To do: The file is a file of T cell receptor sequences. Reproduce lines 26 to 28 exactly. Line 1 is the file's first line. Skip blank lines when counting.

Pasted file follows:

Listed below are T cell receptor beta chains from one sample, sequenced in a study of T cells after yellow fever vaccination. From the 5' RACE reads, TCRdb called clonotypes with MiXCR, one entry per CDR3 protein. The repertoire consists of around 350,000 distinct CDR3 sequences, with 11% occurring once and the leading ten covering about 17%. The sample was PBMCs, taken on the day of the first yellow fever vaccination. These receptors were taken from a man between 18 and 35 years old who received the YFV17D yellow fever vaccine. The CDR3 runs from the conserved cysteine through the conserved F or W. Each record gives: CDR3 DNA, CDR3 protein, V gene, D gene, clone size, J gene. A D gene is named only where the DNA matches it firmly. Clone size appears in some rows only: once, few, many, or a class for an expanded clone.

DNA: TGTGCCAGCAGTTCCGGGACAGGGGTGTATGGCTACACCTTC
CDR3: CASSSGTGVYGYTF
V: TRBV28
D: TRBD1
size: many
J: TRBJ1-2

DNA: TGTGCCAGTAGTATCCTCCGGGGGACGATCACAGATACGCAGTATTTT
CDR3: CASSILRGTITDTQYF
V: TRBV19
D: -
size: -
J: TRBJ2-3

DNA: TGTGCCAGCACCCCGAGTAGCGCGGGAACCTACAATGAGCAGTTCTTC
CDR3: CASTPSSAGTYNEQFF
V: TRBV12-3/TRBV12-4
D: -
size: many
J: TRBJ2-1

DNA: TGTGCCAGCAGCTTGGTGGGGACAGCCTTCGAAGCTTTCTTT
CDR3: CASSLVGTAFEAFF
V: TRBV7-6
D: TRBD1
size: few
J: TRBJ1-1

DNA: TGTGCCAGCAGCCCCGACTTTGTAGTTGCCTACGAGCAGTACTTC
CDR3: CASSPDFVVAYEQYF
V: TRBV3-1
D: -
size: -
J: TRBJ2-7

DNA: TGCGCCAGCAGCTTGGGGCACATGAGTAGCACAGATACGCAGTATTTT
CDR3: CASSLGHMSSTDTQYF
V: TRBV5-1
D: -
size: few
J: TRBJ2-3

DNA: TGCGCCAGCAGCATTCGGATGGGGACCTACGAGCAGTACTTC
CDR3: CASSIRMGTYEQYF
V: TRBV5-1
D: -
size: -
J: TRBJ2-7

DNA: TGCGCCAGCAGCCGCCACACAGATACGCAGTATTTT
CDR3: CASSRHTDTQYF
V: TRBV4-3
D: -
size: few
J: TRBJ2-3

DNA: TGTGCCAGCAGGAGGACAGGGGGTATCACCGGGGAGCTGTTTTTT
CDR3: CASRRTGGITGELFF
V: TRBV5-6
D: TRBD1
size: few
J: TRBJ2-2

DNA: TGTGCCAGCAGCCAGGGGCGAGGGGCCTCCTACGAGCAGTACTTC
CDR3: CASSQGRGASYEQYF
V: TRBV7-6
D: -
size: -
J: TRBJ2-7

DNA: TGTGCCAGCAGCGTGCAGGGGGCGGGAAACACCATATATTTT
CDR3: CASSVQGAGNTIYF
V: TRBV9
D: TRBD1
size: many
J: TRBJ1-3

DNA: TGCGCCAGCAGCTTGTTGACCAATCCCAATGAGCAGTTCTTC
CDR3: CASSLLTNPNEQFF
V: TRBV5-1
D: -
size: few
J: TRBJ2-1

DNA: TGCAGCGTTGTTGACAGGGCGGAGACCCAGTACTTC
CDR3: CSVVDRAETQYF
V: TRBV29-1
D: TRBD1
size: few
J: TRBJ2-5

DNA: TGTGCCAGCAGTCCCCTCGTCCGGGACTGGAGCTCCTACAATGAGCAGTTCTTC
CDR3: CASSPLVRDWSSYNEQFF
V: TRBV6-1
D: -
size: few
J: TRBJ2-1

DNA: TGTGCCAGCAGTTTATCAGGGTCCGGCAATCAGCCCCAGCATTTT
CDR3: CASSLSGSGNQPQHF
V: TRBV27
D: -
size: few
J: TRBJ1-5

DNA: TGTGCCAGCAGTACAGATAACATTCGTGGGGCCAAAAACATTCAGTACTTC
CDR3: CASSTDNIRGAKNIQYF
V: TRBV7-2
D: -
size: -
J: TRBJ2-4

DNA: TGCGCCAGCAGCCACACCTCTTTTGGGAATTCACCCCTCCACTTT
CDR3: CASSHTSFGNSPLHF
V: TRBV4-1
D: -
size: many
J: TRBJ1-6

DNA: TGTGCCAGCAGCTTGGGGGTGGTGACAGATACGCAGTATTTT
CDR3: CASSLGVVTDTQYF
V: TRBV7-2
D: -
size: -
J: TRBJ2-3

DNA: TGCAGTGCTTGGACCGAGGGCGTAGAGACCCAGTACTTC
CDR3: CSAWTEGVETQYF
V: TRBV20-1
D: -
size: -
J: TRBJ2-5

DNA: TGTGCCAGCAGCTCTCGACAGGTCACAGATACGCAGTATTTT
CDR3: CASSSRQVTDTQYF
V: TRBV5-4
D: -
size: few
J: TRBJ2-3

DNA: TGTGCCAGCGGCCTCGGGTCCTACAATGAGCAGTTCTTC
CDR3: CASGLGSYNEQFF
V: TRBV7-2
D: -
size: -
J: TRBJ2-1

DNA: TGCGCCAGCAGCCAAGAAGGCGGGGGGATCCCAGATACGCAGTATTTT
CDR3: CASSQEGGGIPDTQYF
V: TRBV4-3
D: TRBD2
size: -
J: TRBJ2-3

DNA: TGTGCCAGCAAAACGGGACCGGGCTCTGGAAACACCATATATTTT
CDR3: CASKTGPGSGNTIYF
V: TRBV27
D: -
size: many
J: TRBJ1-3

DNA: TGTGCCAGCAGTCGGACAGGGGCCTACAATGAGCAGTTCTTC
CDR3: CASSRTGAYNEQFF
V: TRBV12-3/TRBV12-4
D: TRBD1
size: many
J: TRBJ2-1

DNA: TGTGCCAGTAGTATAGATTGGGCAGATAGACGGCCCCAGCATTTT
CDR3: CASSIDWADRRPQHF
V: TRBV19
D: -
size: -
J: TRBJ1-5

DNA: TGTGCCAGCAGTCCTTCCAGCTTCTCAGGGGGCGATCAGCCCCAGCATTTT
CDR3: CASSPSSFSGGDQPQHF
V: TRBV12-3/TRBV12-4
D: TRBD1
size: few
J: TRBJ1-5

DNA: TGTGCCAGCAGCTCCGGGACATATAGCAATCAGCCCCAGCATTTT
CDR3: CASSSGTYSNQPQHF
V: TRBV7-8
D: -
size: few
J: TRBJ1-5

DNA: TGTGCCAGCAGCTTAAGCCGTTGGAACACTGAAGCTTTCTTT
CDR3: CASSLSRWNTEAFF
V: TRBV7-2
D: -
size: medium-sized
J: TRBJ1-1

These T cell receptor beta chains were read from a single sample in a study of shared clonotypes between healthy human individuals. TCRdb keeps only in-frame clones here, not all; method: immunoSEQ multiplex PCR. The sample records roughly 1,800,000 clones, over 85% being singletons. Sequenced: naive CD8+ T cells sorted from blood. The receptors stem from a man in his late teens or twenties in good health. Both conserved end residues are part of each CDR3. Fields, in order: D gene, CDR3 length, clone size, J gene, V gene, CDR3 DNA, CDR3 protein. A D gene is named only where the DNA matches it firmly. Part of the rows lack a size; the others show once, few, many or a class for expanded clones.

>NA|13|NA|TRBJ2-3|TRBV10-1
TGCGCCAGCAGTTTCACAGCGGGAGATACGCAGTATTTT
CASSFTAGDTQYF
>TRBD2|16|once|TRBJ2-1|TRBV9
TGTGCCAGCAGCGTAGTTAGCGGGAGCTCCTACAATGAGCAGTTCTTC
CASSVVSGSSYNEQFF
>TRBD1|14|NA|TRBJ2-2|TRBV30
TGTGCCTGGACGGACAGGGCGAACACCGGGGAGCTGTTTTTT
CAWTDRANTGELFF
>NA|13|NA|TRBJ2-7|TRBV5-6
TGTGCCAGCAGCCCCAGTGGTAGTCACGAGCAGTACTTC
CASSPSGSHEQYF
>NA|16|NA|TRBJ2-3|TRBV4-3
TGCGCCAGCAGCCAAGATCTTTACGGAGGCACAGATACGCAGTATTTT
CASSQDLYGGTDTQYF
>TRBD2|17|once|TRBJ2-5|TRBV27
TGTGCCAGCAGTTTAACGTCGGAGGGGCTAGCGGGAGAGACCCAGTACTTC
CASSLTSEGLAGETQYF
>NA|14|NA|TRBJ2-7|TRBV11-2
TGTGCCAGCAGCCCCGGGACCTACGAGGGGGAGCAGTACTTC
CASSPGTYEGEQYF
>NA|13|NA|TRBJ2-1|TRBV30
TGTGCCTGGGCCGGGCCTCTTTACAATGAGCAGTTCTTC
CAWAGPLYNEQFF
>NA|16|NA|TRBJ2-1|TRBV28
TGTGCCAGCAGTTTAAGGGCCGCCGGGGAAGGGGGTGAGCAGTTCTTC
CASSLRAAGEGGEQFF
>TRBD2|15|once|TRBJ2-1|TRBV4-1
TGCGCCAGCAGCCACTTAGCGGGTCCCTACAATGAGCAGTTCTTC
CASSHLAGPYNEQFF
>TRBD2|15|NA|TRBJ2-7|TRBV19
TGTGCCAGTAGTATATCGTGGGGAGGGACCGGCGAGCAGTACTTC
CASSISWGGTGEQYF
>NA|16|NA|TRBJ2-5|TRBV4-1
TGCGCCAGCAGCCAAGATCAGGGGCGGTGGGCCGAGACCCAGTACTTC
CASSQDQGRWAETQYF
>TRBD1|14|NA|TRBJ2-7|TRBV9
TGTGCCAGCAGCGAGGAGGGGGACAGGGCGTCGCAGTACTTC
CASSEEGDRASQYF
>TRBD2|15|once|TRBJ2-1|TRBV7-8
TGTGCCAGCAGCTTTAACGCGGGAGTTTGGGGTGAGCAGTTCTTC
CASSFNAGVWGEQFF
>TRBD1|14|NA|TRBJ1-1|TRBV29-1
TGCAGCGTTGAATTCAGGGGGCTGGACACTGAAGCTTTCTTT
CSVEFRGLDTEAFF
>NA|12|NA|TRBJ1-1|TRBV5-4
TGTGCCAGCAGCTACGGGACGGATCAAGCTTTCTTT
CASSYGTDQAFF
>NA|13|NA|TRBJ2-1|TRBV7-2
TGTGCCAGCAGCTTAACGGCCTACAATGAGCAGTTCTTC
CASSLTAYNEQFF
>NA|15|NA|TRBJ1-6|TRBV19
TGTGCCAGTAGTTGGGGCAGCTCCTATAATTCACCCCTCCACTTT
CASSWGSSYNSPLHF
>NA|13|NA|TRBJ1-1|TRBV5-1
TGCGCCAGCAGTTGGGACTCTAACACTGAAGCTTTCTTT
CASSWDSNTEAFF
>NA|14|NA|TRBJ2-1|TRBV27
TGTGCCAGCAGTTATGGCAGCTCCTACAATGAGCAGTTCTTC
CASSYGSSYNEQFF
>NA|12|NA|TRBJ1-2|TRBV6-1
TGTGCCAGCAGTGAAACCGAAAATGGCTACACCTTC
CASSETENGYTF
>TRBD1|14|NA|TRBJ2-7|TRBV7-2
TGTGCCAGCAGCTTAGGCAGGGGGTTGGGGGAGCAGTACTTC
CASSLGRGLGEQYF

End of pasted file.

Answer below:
DNA: TGTGCCAGCAGCCCCGACTTTGTAGTTGCCTACGAGCAGTACTTC
CDR3: CASSPDFVVAYEQYF
V: TRBV3-1